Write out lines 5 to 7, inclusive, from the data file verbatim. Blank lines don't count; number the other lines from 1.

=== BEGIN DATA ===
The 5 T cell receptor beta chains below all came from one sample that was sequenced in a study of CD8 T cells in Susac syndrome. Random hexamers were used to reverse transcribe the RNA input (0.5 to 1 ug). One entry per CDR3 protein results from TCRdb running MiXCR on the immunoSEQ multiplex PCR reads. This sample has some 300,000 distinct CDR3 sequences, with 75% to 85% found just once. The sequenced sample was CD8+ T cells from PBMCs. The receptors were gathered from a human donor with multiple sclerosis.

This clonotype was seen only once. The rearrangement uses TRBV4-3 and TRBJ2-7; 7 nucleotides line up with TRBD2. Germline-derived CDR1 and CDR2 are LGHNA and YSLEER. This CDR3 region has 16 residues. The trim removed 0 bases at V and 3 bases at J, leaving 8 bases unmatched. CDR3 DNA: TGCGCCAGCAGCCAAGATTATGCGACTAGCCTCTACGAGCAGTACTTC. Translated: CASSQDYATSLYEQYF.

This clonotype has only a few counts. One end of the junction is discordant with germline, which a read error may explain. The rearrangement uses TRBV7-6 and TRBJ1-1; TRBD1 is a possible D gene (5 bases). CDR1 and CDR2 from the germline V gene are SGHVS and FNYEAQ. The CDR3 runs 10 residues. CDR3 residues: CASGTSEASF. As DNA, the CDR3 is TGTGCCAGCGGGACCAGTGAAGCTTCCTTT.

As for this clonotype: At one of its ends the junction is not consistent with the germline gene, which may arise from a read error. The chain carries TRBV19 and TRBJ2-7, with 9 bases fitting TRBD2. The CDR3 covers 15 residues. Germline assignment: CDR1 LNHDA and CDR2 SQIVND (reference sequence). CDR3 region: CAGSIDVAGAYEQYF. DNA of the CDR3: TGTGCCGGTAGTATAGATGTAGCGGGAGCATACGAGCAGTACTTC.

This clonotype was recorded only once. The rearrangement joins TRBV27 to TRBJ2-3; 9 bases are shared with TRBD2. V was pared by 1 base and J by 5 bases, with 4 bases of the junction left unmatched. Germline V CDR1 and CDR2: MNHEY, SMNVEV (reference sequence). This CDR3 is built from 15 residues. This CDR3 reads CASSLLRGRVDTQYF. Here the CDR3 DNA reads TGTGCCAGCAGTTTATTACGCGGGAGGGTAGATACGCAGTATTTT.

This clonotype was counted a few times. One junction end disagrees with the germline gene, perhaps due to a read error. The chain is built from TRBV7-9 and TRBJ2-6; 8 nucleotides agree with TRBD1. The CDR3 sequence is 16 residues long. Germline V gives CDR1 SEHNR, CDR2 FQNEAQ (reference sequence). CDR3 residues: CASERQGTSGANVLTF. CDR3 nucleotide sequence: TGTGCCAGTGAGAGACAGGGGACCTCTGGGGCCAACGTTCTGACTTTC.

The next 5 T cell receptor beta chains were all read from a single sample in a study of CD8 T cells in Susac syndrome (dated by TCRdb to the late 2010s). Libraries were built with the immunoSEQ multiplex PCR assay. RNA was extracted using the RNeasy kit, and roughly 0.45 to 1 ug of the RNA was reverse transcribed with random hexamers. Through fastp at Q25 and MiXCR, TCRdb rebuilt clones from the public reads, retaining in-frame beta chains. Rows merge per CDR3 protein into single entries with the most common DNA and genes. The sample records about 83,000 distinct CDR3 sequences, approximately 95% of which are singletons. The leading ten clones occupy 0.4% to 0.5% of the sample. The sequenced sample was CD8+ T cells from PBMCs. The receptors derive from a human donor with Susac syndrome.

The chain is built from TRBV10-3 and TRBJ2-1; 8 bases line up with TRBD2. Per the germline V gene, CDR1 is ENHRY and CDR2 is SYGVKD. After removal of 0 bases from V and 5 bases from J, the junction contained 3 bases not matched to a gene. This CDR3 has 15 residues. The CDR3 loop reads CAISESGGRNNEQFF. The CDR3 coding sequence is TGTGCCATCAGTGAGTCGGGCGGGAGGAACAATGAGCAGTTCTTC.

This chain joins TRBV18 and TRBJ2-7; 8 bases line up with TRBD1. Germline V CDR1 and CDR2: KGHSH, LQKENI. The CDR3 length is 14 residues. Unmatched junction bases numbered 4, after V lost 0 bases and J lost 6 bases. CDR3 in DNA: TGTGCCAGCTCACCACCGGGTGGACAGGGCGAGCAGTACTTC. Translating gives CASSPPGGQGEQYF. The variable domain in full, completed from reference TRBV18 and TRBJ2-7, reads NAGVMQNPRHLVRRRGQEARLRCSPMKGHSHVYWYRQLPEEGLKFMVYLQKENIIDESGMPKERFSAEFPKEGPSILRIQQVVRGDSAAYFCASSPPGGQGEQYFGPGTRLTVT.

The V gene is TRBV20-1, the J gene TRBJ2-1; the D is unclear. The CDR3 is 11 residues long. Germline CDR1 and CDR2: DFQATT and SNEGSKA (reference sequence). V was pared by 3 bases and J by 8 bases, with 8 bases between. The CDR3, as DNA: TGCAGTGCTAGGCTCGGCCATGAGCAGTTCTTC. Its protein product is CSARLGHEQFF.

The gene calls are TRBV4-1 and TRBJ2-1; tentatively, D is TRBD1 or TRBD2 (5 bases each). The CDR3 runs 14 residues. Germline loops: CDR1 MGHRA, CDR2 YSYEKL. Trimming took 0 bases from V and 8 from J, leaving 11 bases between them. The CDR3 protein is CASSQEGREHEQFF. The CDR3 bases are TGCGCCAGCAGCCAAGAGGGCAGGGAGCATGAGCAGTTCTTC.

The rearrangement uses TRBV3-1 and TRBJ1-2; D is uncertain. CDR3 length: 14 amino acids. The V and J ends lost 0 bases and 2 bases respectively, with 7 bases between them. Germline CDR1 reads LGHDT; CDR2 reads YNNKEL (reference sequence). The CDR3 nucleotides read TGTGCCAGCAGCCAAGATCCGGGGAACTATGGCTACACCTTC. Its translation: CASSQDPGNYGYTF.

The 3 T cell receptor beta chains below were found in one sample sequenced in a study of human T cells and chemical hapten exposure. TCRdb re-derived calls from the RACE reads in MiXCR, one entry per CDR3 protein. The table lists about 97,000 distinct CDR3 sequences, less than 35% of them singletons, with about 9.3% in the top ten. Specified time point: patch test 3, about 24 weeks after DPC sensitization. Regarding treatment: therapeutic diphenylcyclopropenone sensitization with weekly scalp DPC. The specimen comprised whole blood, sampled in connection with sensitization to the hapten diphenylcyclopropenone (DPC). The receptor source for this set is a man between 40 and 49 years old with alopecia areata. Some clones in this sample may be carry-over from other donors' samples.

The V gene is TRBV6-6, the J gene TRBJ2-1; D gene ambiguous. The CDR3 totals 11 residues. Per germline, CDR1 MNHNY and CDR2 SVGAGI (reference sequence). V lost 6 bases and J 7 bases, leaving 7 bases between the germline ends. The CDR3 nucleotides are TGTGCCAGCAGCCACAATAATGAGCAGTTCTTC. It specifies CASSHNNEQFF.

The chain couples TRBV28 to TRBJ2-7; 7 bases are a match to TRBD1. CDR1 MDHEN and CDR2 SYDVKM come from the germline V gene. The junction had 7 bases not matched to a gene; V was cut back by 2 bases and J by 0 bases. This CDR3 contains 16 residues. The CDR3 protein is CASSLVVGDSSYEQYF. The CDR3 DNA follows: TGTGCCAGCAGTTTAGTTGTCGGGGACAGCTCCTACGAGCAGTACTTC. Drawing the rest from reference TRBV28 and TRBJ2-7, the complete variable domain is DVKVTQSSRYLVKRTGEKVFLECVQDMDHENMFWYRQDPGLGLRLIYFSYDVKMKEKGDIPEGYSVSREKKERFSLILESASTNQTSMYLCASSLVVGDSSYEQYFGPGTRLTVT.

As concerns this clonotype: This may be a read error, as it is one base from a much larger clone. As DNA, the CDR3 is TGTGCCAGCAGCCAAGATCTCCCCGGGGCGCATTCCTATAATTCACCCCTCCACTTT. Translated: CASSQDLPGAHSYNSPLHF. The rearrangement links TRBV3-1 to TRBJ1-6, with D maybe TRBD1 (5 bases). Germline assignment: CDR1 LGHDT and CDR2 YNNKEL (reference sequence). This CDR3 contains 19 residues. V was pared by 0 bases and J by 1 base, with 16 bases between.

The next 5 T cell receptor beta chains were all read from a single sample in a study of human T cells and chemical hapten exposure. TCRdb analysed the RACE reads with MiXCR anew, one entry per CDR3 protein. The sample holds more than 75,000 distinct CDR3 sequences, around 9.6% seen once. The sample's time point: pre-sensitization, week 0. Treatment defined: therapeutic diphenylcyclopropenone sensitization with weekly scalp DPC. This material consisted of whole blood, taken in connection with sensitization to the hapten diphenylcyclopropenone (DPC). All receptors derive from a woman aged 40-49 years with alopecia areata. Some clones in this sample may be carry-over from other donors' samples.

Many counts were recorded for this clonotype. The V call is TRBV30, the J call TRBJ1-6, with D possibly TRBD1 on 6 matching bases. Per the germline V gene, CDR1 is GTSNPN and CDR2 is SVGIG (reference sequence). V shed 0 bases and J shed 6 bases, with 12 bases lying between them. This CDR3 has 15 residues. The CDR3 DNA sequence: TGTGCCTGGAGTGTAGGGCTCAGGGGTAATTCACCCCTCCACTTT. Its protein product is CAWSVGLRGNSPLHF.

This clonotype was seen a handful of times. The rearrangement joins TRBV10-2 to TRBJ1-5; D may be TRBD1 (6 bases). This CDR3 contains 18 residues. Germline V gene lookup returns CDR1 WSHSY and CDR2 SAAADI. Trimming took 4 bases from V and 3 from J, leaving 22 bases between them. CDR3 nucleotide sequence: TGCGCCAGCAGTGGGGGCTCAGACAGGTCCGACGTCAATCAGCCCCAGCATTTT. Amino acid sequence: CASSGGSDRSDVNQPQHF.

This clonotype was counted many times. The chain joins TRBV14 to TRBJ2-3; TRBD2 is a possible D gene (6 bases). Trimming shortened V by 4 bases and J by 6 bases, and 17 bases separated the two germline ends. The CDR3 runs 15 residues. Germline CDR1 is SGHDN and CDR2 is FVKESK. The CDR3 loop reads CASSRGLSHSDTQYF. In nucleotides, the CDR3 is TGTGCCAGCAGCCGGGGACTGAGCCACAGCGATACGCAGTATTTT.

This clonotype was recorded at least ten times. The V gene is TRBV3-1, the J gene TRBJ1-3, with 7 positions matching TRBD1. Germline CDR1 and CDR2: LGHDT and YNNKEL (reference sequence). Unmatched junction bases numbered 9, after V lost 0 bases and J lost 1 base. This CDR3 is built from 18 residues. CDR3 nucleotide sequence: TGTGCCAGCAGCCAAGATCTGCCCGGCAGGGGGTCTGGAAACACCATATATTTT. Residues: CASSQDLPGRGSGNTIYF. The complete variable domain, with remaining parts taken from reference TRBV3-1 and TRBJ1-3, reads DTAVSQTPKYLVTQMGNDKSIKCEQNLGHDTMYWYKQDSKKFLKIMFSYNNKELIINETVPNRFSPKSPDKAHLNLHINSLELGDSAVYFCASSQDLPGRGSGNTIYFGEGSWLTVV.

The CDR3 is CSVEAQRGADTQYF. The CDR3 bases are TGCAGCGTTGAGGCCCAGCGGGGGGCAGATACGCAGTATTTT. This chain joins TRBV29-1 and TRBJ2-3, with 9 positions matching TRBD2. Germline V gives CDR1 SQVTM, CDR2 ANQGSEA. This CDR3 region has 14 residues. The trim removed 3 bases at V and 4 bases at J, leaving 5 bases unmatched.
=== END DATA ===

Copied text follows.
This clonotype was recorded only once. The rearrangement joins TRBV27 to TRBJ2-3; 9 bases are shared with TRBD2. V was pared by 1 base and J by 5 bases, with 4 bases of the junction left unmatched. Germline V CDR1 and CDR2: MNHEY, SMNVEV (reference sequence). This CDR3 is built from 15 residues. This CDR3 reads CASSLLRGRVDTQYF. Here the CDR3 DNA reads TGTGCCAGCAGTTTATTACGCGGGAGGGTAGATACGCAGTATTTT.

This clonotype was counted a few times. One junction end disagrees with the germline gene, perhaps due to a read error. The chain is built from TRBV7-9 and TRBJ2-6; 8 nucleotides agree with TRBD1. The CDR3 sequence is 16 residues long. Germline V gives CDR1 SEHNR, CDR2 FQNEAQ (reference sequence). CDR3 residues: CASERQGTSGANVLTF. CDR3 nucleotide sequence: TGTGCCAGTGAGAGACAGGGGACCTCTGGGGCCAACGTTCTGACTTTC.

The next 5 T cell receptor beta chains were all read from a single sample in a study of CD8 T cells in Susac syndrome (dated by TCRdb to the late 2010s). Libraries were built with the immunoSEQ multiplex PCR assay. RNA was extracted using the RNeasy kit, and roughly 0.45 to 1 ug of the RNA was reverse transcribed with random hexamers. Through fastp at Q25 and MiXCR, TCRdb rebuilt clones from the public reads, retaining in-frame beta chains. Rows merge per CDR3 protein into single entries with the most common DNA and genes. The sample records about 83,000 distinct CDR3 sequences, approximately 95% of which are singletons. The leading ten clones occupy 0.4% to 0.5% of the sample. The sequenced sample was CD8+ T cells from PBMCs. The receptors derive from a human donor with Susac syndrome.